Q.  Could you describe your interest in restoring the presses at Bread Loaf, and your engagement in the project over this past year?

A.  I’m a traditional literary scholar, and I’ve worked in textual studies as well as literary history. Obviously I realized that the printing presses at Bread Loaf were a treasure right in our backyard. I coordinated the work of students, alums, and faculty who shared this enthusiasm and were eager to help. I did my share of cleaning, and I ordered some equipment, but mostly I simply kept the ball rolling. A major part of making something like this happen is putting people in touch with each other and coordinating their efforts. This wasn’t difficult because so many people shared a sense of excitement about bringing letterpress printing back to the cabin and making this new program grow. It has really been gratifying to be a part of this.

Q.  What kind of letterpress-related programming and activities do you anticipate for the coming years at Bread Loaf?

A.  From the start, we wanted programming to grow spontaneously with the needs and interests of our community. Already that has happened. Next year, we plan to have weekly workshops with Heather Hale, Sally Foster, and John Vincent offering steady guidance for those who want to learn the practice of printing. Additionally, some faculty are already planning to use trips to the Printer’s Cabin in their courses. Others have expressed interest in papermaking, binding, and allied book arts. So the curriculum is adjusting to this new resource. I’d also like to think about how we can print material of interest and value to the entire community.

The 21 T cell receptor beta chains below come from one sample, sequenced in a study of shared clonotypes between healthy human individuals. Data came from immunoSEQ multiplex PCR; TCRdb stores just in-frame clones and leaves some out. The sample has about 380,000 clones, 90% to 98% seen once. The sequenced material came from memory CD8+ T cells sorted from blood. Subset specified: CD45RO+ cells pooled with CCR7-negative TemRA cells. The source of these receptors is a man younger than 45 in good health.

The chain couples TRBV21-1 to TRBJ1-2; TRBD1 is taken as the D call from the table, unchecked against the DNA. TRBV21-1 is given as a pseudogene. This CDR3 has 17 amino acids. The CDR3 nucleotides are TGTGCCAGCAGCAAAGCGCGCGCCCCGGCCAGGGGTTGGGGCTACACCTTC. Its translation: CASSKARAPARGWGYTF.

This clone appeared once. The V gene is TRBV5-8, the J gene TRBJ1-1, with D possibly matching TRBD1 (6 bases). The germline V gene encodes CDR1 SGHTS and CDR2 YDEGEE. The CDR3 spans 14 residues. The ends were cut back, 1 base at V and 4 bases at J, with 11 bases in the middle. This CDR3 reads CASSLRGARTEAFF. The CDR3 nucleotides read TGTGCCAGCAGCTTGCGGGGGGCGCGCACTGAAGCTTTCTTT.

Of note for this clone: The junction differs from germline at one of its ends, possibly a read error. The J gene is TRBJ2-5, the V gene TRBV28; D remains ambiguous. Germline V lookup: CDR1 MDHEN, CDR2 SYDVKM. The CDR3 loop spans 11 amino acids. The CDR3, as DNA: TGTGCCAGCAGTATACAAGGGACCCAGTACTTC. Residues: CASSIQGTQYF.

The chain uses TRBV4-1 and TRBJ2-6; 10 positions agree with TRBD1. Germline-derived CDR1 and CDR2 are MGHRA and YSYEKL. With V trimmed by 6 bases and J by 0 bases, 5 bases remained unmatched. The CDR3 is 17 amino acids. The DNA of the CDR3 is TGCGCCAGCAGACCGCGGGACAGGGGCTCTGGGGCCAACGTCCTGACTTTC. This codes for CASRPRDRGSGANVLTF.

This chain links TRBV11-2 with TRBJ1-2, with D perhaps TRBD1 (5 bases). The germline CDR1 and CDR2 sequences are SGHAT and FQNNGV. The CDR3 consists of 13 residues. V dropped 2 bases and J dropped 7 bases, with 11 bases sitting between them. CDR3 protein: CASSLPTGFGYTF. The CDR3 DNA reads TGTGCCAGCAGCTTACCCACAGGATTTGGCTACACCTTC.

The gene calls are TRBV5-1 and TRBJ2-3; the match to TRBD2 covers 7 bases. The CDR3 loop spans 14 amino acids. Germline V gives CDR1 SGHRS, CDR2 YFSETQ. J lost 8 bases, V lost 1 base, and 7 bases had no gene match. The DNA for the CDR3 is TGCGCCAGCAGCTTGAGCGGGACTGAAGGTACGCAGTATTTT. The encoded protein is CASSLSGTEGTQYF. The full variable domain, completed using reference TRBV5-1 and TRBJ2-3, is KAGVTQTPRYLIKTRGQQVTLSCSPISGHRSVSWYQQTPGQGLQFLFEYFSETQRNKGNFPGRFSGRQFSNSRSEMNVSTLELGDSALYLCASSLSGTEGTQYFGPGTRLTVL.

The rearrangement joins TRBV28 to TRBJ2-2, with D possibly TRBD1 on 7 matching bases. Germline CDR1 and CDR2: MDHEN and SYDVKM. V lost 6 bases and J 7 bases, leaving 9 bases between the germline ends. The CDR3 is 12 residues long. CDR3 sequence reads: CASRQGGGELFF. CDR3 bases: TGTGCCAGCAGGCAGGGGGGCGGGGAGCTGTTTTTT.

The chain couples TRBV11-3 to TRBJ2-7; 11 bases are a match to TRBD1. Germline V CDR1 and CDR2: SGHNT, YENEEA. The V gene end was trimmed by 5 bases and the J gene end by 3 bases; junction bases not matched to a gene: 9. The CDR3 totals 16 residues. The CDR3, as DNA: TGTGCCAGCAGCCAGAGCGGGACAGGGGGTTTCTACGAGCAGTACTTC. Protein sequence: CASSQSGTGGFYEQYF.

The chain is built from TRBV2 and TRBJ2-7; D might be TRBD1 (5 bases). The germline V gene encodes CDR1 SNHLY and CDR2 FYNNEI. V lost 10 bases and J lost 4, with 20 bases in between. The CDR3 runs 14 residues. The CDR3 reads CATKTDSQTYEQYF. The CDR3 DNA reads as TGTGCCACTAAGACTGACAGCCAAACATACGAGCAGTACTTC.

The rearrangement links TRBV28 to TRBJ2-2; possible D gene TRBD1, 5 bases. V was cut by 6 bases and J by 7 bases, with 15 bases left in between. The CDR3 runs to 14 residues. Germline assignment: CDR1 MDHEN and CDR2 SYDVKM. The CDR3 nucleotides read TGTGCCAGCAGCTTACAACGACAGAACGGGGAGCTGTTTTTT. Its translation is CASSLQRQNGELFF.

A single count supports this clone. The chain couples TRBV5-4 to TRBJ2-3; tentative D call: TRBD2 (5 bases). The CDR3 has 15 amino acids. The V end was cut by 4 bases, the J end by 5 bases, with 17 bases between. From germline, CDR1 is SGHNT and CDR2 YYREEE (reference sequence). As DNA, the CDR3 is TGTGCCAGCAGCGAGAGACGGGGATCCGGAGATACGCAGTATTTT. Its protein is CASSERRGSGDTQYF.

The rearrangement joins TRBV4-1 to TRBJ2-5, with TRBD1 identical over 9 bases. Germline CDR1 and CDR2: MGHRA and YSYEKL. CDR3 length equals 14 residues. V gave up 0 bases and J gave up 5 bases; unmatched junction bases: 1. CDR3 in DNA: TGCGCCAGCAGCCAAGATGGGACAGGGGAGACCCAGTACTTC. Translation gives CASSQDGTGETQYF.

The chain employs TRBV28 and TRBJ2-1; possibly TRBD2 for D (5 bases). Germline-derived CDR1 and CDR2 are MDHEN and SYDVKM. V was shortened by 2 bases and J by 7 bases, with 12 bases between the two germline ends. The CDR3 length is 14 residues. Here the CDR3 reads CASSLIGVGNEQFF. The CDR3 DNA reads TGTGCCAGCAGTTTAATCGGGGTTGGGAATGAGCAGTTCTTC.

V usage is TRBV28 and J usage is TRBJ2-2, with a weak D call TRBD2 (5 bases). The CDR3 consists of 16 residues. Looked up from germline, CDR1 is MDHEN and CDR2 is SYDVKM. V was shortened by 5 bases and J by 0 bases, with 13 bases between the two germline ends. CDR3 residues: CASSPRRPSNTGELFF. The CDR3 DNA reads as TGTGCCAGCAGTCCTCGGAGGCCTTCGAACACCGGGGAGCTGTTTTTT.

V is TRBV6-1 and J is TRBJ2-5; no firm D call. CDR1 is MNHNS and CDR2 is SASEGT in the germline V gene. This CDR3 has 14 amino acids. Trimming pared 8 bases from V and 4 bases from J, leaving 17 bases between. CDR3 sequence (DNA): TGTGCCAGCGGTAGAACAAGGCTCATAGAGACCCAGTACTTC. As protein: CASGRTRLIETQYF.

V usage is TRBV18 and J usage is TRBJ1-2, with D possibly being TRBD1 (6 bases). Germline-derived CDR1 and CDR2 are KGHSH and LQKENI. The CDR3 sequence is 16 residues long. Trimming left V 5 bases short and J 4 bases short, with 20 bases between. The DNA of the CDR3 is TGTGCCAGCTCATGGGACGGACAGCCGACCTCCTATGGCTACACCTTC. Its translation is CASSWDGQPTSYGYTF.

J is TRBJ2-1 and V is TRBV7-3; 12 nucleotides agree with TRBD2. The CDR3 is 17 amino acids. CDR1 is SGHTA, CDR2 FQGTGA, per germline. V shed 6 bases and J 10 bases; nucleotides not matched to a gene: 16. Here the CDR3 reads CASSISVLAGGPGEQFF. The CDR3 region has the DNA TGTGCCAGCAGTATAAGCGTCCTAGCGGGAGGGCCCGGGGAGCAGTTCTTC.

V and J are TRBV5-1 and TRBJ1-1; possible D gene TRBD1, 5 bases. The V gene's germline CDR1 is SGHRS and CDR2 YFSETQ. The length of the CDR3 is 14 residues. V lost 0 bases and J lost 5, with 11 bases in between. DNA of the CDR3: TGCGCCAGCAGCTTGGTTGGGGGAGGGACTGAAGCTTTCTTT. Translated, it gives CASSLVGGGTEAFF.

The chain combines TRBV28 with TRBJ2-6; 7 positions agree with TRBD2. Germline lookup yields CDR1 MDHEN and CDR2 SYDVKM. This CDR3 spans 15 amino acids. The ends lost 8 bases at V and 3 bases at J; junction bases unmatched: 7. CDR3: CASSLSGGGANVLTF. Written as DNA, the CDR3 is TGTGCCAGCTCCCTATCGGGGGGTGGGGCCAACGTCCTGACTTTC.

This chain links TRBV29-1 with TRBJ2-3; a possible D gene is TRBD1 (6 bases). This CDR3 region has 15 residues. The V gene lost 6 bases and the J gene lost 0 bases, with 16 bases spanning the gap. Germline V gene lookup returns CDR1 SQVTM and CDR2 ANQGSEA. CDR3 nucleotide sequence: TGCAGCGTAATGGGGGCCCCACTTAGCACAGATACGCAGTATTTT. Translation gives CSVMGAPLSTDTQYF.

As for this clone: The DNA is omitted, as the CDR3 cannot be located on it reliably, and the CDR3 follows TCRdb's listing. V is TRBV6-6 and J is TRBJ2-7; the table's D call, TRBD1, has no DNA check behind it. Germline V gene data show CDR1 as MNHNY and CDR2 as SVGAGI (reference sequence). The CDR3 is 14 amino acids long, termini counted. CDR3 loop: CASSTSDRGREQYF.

Q.  Would you like to make any other comments about the success of the letterpress initiative and initial programming this summer?

A.  First, I’d just like to observe that letterpress is making a real comeback, in the academy and outside of it. Some people credit Martha Stewart herself with popularizing the beauty of hand-printed wedding invitations and the like for general audiences. At colleges and universities, I think, students turn readily to letterpress printing as an alternative to on-screen, virtual print, which has no real dimension or feel. For me as a teacher, this introduces a new way of getting students to slow down, to think about detail, and to take pride in the preparation of their work.

econd, I want to thank a lot of people. I’d like to thank BLSE Director Emily Bartels for all her help with programming and resources; BLSE Associate Director Tyler Curtain for his support and enthusiasm; Rebekah Irwin of Special Collections for her ideas about widening the appeal of letterpress beyond Bread Loaf; Mark Wright MA ’89 for providing a lot of manpower and expertise in the early stages of readying the cabin; Bread Loaf faculty member Gwyneth Lewis for contributing marvelous poems for the letterpress workshops to work on and with; and all the other Bread Loaf staff, faculty, students, and alums who made this happen.